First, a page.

Cover: Family Satisfaction with End-of-Life Care in Seriously Ill Hospitalized Adults

Family Satisfaction with End-of-Life Care in Seriously Ill Hospitalized Adults

Published in: Journal of the American Geriatrics Society, v. 48, no. 5, suppl., May 2000, p. S61-S69

Posted on 2000

by Rose Baker, Albert W. Wu, Joan M. Teno, Barbara Kreling, Ann M. Damiano, Haya R. Rubin, Mary J. Roach, Neil S. Wenger, Russell S. Phillips, Norman A. Desbiens, et al.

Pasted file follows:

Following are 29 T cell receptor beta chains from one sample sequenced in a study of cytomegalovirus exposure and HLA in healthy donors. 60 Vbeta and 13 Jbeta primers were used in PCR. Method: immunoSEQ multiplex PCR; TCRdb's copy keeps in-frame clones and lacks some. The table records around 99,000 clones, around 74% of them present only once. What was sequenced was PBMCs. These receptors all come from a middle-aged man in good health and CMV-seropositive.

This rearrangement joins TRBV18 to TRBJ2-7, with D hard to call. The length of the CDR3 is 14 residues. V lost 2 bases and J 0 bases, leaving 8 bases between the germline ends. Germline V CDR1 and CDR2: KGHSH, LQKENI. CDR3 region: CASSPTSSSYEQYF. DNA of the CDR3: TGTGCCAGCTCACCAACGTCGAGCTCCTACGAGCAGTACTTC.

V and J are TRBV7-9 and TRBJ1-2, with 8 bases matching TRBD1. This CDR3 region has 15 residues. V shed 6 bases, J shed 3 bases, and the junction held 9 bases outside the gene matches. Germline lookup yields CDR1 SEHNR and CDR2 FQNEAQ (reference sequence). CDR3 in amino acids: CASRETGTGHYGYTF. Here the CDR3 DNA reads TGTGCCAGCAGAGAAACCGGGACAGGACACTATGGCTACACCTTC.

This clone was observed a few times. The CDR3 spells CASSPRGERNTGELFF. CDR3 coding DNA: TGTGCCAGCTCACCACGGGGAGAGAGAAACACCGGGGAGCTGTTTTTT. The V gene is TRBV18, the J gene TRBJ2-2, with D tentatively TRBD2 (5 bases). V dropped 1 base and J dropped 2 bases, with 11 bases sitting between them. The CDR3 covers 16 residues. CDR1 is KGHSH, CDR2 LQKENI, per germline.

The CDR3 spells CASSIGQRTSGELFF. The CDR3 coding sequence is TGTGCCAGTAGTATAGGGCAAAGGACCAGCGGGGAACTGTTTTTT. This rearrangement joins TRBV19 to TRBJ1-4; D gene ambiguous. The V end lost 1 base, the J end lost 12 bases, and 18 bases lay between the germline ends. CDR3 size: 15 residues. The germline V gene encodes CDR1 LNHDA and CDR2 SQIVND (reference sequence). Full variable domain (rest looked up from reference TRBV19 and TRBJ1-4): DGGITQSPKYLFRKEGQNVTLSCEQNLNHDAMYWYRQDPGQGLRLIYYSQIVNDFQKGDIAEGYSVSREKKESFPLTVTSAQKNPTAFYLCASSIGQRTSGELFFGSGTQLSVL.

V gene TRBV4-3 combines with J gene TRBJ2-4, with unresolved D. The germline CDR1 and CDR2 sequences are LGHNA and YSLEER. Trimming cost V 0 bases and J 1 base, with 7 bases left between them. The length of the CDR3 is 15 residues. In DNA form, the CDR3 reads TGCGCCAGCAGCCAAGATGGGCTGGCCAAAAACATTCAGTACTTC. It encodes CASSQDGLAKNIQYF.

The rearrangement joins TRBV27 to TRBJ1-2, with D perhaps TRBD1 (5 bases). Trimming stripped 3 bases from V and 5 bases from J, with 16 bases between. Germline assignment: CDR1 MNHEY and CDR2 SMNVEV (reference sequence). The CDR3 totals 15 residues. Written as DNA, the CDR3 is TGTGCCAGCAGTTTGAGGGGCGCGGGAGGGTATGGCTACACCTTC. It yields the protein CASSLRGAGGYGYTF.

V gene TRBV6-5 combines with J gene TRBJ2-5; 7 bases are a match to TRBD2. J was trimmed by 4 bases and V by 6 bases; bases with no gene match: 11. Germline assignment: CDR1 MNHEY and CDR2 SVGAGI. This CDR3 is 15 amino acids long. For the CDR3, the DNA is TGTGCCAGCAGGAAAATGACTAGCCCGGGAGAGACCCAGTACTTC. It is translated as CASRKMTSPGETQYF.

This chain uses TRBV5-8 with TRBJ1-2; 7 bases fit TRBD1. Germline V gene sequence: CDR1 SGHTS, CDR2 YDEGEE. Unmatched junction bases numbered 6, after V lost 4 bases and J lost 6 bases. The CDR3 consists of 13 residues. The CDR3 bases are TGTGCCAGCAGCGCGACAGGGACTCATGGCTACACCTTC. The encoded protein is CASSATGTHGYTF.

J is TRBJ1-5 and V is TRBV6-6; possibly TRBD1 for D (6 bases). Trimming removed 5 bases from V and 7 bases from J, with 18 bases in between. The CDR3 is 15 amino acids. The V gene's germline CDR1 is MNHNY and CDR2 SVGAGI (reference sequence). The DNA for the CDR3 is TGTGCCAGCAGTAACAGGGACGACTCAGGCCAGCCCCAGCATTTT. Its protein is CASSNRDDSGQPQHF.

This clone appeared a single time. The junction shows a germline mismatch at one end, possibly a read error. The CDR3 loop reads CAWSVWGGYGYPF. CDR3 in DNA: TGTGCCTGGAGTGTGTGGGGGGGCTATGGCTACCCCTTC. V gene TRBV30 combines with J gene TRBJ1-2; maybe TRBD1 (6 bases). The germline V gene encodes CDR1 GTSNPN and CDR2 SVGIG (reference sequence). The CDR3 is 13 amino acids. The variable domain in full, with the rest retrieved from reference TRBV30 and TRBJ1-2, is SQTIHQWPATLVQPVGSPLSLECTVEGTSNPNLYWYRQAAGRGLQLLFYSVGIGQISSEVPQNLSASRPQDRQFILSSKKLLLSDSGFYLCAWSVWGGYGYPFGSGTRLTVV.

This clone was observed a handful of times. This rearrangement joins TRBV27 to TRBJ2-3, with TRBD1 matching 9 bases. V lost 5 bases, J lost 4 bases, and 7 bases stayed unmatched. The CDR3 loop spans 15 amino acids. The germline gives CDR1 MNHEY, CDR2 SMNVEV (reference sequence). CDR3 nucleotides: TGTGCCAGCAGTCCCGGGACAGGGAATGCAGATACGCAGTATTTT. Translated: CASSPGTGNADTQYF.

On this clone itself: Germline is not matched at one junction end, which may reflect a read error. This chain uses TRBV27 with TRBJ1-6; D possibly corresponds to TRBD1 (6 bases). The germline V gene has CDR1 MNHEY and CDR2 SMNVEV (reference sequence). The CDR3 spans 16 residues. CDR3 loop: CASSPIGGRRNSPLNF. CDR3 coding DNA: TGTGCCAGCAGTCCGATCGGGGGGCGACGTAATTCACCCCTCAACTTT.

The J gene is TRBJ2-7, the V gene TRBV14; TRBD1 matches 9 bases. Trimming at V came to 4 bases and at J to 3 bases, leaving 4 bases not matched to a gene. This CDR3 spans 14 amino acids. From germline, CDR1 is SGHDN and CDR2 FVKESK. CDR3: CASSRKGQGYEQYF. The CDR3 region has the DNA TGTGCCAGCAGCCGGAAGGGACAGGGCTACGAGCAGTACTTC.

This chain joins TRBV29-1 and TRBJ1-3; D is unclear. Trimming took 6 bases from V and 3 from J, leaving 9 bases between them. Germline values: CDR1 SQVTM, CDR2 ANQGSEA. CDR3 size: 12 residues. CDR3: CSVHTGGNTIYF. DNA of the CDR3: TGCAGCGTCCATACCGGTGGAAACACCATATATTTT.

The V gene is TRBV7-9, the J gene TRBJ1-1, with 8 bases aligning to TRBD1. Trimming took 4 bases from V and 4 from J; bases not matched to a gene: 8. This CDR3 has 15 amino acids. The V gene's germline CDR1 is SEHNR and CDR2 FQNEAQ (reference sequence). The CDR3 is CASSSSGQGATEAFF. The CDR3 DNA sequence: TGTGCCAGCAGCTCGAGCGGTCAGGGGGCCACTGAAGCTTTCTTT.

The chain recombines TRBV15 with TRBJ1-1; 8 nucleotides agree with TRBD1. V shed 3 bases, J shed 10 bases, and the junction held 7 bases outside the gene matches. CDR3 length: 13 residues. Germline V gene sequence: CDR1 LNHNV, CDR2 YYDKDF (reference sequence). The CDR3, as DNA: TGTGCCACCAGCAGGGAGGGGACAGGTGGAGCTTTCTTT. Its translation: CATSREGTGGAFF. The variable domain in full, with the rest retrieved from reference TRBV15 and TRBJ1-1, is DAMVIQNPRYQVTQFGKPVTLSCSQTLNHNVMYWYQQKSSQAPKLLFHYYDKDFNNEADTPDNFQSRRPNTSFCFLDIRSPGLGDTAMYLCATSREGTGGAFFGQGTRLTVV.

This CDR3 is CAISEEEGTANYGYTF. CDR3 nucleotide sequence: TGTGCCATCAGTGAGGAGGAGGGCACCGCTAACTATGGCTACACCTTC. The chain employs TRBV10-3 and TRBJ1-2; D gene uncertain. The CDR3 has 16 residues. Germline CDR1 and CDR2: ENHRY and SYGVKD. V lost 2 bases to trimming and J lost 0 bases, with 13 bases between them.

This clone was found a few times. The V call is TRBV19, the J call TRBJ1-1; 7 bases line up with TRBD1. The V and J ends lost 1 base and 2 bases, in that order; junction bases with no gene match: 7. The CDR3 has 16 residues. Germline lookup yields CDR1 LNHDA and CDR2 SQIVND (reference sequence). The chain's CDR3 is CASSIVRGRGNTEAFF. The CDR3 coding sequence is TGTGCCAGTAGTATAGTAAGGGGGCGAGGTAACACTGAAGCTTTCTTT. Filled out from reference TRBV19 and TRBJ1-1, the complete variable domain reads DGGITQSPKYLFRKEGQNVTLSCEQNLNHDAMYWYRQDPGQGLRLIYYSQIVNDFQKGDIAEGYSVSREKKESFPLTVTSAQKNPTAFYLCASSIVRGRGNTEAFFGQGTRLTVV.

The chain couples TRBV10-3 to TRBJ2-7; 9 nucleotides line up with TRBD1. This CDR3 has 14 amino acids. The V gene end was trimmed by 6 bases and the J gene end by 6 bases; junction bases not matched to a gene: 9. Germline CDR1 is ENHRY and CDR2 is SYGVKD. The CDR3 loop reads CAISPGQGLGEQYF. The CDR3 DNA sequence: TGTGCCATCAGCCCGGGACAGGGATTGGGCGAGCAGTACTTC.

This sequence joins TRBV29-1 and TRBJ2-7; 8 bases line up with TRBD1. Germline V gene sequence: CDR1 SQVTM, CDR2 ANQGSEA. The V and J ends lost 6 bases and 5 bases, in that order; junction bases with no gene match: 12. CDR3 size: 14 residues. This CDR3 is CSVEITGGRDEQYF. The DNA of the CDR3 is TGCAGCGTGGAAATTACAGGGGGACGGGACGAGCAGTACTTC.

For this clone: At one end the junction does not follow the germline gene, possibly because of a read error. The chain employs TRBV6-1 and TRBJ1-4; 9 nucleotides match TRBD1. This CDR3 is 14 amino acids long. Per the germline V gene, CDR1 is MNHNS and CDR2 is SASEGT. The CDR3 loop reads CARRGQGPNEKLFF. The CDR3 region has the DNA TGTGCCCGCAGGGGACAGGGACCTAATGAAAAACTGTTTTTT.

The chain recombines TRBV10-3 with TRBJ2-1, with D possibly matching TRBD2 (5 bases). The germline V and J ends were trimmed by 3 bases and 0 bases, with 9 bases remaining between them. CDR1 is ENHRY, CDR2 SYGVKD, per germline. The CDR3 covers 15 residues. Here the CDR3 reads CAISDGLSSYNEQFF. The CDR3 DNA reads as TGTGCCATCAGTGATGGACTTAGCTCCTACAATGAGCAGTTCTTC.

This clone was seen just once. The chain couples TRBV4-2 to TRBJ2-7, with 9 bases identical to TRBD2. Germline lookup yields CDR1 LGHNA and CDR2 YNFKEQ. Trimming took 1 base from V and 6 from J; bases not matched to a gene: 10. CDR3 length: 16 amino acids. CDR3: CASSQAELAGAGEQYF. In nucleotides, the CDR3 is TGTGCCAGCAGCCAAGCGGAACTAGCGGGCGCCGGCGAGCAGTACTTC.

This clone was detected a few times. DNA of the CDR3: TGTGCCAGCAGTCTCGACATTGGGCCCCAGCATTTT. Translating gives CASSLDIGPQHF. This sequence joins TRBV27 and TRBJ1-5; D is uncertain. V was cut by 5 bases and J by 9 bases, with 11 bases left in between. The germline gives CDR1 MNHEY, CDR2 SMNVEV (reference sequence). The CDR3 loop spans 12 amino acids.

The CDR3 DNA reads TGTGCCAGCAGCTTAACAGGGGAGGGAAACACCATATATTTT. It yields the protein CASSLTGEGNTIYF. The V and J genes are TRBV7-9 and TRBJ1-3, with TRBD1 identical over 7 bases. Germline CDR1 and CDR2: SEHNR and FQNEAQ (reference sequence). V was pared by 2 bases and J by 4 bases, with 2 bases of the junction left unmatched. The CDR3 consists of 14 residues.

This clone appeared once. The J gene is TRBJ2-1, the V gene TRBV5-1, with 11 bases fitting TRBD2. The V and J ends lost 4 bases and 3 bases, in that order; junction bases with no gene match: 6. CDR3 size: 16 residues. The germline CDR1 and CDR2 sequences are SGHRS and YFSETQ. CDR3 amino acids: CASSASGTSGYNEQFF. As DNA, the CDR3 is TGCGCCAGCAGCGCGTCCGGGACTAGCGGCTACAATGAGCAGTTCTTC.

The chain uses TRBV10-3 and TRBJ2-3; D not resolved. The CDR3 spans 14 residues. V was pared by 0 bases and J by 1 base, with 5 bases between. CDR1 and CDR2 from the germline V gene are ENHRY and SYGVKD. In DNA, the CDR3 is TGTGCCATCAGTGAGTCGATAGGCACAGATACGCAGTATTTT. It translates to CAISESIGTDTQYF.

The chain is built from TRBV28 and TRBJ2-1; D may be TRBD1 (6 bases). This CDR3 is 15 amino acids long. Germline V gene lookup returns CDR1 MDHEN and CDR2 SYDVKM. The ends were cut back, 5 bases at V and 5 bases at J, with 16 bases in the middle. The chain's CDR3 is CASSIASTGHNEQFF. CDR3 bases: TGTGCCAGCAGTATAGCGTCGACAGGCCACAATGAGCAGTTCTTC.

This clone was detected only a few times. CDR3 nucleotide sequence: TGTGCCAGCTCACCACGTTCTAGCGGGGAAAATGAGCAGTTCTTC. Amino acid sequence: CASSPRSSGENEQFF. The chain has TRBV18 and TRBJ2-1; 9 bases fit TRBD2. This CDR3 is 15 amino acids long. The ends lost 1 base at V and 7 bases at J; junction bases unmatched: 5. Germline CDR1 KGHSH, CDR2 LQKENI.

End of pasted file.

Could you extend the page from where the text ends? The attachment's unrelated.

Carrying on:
OBJECTIVE: To examine factors associated with family satisfaction with end-of-life care in the Study to Understand Prognoses and Preferences for Outcomes and Risks of Treatments (SUPPORT). DESIGN: A prospective cohort study with patients randomized to either usual care or an intervention that included clinical nurse specialists to assist in symptom control and facilitation of communication and decision-making. SETTING: Five teaching hospitals in the United States. PARTICIPANTS: Family members and other surrogate respondents for 767 seriously ill hospitalized adults who died. MEASUREMENTS: Eight questionnaire items regarding satisfaction with the patient's medical care expressed as two scores, one measuring satisfaction with patient comfort and the other measuring satisfaction with communication and decision-making. RESULTS: Sixteen percent of respondents reported dissatisfaction with patient comfort and 30% reported dissatisfaction with communication and decision-making. Factors found to be significantly associated with satisfaction with communication and decision-making were hospital site, whether death occurred during the index hospitalization (adjusted odds ratio (AOR) 2.2, 95% Cl, 1.3-3.9), and for patients who died following discharge, whether the patient received the SUPPORT intervention (AOR 2.0, 1.2-3.2). For satisfaction with comfort, male surrogates reported less satisfaction (0.6, 0.4-1.0), surrogates who reported patients' preferences were followed moderately to not at all had less satisfaction (0.2, 0.1-0.4), and surrogates who reported the patient's illness had greater effect on family finances had less satisfaction (0.4, 0.2-0.8). CONCLUSIONS: Satisfaction scores suggest the need for improvement in end-of-life care, especially in communication and decision-making. Further research is needed to understand how factors affect satisfaction with end-of-life care. An intervention like that used in SUPPORT may help family members.

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